Mandy Kloppers

Are you a love addict?

Many love relationships depicted in the media are really love addicted relationships.

A person first learns how to love and what to expect in romantic relationships through experiencing and observing love as children. If parents exhibit indifference and avoidance, children grow up unconsciously expecting to experience, on some level, the same from those they love in adulthood. The brain leaves childhood with a rough draft for how it expects love to proceed– comforting and loving or guarded and emotionally unavailable or some variation of these poles– and it creates shortcuts by filling in the blanks to repeat this love scenario in adult relationships.

If early in life loving one or both of your caretakers left you feeling rejected, dismissed or undervalued, then these are the feelings you will implicitly call up when you experience love in your adult relationships and you will likely be drawn to people who treat you similarly. In some cases, love addiction can be a dysfunctional way to offset some of the losses one experienced at the hands of caretakers in childhood. Even though a person may partner with an unhealthy prospect, this relationship may seem to offer a chance to triumph over past hurt.


Signs and Characteristics of Love Addiction:

  • Lack of nurturing and attention when young
  • Feeling isolated, detached from parents and family
  • Compartmentalization of relationships from other areas of life
  • Outer facade of “having it all together” to hide internal disintegration
  • Mistake intensity for intimacy (drama driven relationships)
  • Hidden Pain
  • Seek to avoid rejection and abandonment at any cost
  • Afraid to trust anyone in a relationship
  • Inner rage over lack of nurturing, early abandonment
  • Depressed
  • Highly manipulative and controlling of others
  • Perceive attraction, attachment, and sex as basic human needs, on a par with food and water
  • Sense of worthlessness without a relationship or partner
  • Feelings that a relationship makes one whole, or more of a man or woman
  • Escalating tolerance for high-risk behavior
  • Intense need to control self, others, circumstances
  • Presence of other addictive or compulsive problems
  • Insatiable appetite in area of difficulty (sex, love or attachment / need.)
  • Using others, sex & relationships to alter mood or relieve emotional pain
  • Continual questioning of values and lifestyle
  • Driven, desperate, frantic personality
  • Confusion of sexual attraction with love (“Love” at first sight.)
  • Tendency to trade sexual activity for “love” or attachment
  • Existence of a secret “double life”
  • Refusal to acknowledge existence of problem
  • Defining out-of-control behavior as normal
  • Defining “wants” as “needs”
  • Tendency to leave one relationship for another. (Inability to be without a relationship.)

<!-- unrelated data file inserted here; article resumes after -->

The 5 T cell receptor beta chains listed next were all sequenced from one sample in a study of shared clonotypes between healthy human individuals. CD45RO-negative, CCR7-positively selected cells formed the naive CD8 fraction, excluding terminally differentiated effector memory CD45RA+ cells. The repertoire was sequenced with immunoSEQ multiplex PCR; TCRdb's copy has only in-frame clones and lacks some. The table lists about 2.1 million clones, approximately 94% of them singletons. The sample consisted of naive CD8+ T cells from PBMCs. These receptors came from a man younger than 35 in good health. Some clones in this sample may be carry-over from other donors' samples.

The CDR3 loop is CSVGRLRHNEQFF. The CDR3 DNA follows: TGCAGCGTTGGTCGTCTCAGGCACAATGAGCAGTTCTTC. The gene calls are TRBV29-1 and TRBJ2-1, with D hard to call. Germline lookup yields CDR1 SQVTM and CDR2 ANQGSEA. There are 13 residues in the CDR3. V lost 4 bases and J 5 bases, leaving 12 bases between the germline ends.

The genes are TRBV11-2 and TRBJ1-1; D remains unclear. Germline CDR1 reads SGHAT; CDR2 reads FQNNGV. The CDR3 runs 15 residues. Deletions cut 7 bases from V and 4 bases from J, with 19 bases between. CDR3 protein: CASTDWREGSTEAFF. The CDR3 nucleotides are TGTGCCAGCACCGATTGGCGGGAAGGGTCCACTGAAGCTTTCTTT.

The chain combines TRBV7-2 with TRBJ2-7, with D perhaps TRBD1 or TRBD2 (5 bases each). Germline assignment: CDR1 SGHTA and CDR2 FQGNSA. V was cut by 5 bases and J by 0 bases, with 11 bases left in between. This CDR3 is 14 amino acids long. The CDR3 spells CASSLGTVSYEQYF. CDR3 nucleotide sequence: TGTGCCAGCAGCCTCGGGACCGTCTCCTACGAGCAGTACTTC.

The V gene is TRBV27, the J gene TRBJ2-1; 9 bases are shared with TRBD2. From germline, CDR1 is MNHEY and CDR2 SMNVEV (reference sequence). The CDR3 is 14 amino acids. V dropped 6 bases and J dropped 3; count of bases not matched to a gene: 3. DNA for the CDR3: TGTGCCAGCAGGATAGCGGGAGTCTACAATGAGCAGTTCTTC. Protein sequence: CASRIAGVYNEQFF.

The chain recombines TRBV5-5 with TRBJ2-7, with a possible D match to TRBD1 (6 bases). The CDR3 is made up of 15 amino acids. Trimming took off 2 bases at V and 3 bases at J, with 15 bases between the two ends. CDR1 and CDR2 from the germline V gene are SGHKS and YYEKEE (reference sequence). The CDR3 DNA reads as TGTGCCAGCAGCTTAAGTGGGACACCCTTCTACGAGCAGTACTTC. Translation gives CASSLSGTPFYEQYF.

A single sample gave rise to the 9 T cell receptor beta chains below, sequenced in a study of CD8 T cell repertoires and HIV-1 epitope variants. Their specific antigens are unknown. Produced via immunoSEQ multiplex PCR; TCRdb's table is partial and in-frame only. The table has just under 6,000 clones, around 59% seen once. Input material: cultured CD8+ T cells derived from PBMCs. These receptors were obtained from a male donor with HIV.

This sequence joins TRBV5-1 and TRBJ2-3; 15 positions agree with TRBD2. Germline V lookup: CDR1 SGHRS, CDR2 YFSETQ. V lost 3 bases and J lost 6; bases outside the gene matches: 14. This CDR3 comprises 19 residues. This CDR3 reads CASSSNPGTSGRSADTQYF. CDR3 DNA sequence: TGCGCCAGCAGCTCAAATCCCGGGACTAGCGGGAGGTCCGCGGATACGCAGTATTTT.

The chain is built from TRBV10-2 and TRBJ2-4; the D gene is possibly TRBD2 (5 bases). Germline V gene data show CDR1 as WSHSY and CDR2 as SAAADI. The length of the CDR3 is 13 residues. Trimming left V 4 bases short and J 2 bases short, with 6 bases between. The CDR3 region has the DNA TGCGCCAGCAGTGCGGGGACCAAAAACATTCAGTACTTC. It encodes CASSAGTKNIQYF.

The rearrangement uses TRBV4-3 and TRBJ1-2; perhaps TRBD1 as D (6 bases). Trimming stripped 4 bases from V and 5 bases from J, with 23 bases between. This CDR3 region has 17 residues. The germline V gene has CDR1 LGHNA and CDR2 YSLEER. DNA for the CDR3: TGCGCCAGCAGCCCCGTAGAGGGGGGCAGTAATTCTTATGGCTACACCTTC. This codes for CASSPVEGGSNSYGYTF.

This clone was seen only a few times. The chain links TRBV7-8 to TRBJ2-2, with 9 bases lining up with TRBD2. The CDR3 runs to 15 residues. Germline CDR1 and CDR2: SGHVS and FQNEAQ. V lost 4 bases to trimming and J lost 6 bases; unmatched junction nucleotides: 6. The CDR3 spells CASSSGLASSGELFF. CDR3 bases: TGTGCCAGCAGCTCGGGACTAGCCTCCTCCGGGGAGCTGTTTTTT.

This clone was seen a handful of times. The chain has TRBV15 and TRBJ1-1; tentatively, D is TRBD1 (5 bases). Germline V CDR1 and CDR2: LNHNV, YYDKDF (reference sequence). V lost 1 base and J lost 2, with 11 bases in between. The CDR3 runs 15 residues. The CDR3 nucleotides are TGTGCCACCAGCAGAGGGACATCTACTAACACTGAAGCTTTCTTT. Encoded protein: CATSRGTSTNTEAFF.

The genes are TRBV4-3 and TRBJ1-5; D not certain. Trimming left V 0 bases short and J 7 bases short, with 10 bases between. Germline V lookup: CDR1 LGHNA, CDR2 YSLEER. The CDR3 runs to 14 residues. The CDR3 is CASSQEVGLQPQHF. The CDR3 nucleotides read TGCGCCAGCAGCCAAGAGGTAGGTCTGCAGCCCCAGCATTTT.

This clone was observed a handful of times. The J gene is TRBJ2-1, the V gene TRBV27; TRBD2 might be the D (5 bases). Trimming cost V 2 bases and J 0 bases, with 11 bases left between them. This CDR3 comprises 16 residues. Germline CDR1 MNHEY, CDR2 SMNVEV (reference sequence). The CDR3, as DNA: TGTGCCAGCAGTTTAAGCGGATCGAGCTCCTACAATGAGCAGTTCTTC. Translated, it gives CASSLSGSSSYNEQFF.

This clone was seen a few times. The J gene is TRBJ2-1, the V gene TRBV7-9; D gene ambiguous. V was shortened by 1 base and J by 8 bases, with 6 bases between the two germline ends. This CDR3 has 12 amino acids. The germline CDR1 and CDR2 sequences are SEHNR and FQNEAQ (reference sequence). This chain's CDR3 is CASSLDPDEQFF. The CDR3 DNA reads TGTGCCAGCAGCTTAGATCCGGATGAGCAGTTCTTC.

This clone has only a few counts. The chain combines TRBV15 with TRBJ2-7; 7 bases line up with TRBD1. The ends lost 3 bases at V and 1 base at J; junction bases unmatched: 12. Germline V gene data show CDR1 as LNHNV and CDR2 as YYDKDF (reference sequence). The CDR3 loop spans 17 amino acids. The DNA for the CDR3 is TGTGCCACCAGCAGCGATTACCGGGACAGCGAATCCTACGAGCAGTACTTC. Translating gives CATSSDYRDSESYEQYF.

Attempts to replace lost relationships with a new one immediately

A love addict has a fear of change. They will attach themselves to another person as to obtain that person’s identity for themselves. Having a very low self-esteem and lacking self-identity.

. Unrealistic hopes and dreams tend to shatter their relationships quickly and because of this pattern of disappointment, fear and dependency are resident emotions. As soon as possible after a breakup, the addict will find another partner to avoid self-dependence; or they may dwell in the remains of a lost relationship even to the point of stalking the person that left. Instead of honesty and self-integrity, the addict is destructive to a loving partnership.

Psychological imbalances and childhood problems that are magnified to a point of self-destruction need professional counseling. It is necessary to free the addict to love in a healthy relationship.

So what would a normal relationship be like? A normal, healthy relationship would be built upon being comfortable around each other, trusting and relaxed; where all involved parties can be themselves without pretending or worrying what the other person might think about them.There’s no fear either. It’s a relaxed co-existence.


Overcoming love addiction:

Take stock of your past history with love, start with your early experiences in your family and then move through your romantic relationship history. As you become more fully aware of your love history and how your needs went met or unmet, you will develop a greater ability to see others as they really are. Ask yourself if in your adult relationships you are playing the same role you did as a child? Have you adopted the role of one of your parents or even the role you played in a previous romantic relationship? Become fully aware of who you are choosing to become romantic with and assess whether they remind you of a dysfunctional relationship from your past. Learn to take time to get to know people who treat you well and make you feel good. Surround yourself with people who are compassionate and kind toward you. Transcending addicted love means consciously attaching to healthy partners.

Mandy X

Recommended reading:


Scroll to Top